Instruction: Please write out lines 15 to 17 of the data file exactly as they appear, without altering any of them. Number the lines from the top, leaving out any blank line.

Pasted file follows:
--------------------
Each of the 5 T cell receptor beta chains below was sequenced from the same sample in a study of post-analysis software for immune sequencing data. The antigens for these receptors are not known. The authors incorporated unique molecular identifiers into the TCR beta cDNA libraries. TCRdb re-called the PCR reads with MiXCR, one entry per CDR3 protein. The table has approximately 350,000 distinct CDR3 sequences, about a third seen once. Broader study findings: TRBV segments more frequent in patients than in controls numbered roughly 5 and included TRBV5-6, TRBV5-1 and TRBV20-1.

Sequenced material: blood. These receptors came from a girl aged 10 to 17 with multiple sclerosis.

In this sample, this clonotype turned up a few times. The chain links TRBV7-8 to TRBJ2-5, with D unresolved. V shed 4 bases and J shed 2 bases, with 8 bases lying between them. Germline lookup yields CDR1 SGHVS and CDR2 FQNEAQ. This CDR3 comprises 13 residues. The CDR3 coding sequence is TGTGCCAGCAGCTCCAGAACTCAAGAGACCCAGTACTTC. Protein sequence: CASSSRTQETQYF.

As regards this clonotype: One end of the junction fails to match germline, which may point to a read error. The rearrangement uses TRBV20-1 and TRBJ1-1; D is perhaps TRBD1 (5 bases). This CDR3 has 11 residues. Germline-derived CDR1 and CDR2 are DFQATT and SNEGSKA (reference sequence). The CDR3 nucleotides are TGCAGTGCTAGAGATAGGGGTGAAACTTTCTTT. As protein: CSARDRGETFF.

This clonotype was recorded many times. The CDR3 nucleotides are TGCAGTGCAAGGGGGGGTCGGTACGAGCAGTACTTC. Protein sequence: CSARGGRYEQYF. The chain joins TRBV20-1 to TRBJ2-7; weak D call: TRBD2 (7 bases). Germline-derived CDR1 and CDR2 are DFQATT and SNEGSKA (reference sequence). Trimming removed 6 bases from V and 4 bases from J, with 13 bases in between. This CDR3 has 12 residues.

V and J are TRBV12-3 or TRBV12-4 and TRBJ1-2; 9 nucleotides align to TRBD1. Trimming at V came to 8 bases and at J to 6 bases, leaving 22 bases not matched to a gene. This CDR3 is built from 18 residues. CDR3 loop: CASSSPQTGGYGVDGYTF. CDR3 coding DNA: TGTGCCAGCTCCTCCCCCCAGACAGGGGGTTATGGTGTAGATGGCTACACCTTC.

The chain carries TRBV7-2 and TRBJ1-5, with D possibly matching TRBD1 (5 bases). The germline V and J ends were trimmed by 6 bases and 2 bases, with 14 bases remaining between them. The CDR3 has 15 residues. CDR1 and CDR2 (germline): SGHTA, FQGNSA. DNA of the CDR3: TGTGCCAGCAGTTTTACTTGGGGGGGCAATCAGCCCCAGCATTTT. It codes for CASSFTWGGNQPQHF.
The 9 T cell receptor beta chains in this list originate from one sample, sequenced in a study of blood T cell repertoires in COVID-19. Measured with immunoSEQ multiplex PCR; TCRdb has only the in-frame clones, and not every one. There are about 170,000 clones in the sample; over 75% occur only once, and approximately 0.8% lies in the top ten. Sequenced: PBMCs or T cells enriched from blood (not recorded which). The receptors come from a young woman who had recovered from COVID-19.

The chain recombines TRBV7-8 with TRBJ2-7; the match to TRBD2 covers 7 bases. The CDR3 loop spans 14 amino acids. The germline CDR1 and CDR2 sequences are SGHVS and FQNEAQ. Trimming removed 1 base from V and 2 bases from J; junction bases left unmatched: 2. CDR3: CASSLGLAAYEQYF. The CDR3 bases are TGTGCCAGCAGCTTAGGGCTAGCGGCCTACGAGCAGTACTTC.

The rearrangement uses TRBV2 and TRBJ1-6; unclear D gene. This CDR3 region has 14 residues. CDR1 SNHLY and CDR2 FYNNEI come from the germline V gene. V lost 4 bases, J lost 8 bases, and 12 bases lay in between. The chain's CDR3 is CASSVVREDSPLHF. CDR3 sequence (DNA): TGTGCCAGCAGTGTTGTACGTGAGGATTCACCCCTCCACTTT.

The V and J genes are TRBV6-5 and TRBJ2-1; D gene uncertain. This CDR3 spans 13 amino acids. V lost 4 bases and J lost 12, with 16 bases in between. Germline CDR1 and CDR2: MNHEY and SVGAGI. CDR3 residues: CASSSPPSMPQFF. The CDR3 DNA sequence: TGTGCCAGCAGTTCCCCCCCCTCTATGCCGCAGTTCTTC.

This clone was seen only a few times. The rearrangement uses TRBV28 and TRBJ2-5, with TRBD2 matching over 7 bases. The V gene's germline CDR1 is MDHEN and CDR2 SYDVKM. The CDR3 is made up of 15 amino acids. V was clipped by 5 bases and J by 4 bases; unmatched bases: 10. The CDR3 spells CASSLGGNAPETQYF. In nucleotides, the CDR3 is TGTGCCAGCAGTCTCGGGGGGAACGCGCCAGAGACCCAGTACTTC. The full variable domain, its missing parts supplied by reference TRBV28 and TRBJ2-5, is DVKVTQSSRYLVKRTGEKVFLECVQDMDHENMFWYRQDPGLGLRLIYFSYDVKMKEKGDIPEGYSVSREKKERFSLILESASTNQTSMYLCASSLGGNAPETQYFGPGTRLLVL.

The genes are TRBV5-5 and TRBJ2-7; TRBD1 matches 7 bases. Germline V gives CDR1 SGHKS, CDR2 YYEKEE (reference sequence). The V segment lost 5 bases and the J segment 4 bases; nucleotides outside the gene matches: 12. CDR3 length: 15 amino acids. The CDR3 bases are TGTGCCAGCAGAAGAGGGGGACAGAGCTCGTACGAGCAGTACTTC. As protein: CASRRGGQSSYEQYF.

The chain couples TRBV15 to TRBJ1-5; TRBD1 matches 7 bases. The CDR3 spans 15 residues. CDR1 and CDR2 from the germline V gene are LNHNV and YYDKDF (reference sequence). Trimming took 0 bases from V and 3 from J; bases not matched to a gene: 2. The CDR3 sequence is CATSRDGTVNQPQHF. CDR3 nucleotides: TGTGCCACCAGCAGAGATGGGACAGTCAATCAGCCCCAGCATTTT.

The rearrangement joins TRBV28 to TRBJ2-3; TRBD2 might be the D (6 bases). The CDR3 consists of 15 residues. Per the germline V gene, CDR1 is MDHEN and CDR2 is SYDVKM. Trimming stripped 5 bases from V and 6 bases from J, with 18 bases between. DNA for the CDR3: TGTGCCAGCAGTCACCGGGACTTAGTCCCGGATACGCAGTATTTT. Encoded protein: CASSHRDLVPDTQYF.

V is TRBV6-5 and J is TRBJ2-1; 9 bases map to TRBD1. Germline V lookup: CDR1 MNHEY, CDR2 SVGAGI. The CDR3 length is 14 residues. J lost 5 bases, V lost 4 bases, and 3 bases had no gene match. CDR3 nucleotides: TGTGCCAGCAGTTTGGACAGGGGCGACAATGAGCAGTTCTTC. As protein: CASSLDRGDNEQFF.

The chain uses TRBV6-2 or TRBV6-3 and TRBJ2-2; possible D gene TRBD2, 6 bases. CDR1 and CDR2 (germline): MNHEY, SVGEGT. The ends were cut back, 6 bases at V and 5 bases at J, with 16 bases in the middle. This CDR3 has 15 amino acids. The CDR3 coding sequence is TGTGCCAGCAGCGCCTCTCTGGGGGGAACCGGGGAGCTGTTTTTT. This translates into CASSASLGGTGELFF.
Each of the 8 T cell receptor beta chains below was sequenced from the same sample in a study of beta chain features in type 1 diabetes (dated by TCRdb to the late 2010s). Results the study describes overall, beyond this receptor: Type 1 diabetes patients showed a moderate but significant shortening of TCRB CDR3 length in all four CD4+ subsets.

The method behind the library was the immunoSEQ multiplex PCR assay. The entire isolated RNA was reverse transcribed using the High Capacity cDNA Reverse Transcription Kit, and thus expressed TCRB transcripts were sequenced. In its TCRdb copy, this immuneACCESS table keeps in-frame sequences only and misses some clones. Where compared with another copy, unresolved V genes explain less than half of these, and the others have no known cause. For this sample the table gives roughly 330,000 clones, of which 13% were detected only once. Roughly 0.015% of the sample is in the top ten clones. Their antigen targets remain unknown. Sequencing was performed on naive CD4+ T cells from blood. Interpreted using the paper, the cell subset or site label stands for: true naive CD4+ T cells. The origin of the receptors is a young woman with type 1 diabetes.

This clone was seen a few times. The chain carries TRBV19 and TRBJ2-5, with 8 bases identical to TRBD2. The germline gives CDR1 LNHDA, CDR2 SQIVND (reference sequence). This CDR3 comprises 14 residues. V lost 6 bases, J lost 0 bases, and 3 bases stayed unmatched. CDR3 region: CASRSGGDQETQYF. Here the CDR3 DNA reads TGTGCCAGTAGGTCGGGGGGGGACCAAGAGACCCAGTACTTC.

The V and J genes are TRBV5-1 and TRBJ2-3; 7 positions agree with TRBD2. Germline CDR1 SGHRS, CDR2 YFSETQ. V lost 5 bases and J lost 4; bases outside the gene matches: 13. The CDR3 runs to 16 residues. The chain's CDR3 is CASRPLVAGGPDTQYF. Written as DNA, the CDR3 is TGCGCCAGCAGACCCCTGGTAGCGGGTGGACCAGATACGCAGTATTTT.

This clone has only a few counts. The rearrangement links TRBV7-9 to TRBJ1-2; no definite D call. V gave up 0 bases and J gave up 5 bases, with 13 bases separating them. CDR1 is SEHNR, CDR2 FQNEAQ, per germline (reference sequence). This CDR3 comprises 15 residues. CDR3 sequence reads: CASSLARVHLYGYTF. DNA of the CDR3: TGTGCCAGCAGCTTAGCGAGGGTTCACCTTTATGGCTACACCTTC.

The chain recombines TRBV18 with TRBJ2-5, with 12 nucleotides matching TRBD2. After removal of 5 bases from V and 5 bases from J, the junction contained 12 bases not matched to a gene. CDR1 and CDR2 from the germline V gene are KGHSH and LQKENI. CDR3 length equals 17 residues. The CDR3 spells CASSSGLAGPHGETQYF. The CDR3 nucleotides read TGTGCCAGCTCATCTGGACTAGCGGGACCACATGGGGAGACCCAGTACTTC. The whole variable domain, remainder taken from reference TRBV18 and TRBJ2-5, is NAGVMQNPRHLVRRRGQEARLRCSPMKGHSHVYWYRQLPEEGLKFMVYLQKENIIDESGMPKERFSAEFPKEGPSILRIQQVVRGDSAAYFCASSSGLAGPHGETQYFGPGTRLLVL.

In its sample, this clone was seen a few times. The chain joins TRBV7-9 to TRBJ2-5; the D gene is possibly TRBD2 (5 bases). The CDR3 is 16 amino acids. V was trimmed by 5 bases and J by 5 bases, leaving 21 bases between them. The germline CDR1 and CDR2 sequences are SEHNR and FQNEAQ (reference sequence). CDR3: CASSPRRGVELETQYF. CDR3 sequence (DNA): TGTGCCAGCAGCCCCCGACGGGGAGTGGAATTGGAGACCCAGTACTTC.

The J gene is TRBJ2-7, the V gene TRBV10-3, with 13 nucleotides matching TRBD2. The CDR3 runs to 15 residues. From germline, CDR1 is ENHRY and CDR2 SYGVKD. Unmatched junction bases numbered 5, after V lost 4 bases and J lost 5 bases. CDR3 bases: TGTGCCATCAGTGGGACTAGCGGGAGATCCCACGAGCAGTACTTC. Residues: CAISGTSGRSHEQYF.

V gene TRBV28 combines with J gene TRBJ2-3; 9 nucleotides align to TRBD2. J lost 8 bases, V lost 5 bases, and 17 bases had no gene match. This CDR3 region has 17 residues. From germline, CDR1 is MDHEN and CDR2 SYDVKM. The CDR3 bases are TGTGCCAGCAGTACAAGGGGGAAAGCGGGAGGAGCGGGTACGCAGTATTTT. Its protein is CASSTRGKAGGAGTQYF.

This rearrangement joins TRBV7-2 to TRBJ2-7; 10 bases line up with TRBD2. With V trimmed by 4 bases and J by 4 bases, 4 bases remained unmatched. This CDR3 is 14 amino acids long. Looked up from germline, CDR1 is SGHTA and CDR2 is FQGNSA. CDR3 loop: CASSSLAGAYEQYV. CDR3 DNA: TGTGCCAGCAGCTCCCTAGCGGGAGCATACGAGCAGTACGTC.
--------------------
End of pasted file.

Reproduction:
The rearrangement joins TRBV28 to TRBJ2-3; TRBD2 might be the D (6 bases). The CDR3 consists of 15 residues. Per the germline V gene, CDR1 is MDHEN and CDR2 is SYDVKM. Trimming stripped 5 bases from V and 6 bases from J, with 18 bases between. DNA for the CDR3: TGTGCCAGCAGTCACCGGGACTTAGTCCCGGATACGCAGTATTTT. Encoded protein: CASSHRDLVPDTQYF.

V is TRBV6-5 and J is TRBJ2-1; 9 bases map to TRBD1. Germline V lookup: CDR1 MNHEY, CDR2 SVGAGI. The CDR3 length is 14 residues. J lost 5 bases, V lost 4 bases, and 3 bases had no gene match. CDR3 nucleotides: TGTGCCAGCAGTTTGGACAGGGGCGACAATGAGCAGTTCTTC. As protein: CASSLDRGDNEQFF.

The chain uses TRBV6-2 or TRBV6-3 and TRBJ2-2; possible D gene TRBD2, 6 bases. CDR1 and CDR2 (germline): MNHEY, SVGEGT. The ends were cut back, 6 bases at V and 5 bases at J, with 16 bases in the middle. This CDR3 has 15 amino acids. The CDR3 coding sequence is TGTGCCAGCAGCGCCTCTCTGGGGGGAACCGGGGAGCTGTTTTTT. This translates into CASSASLGGTGELFF.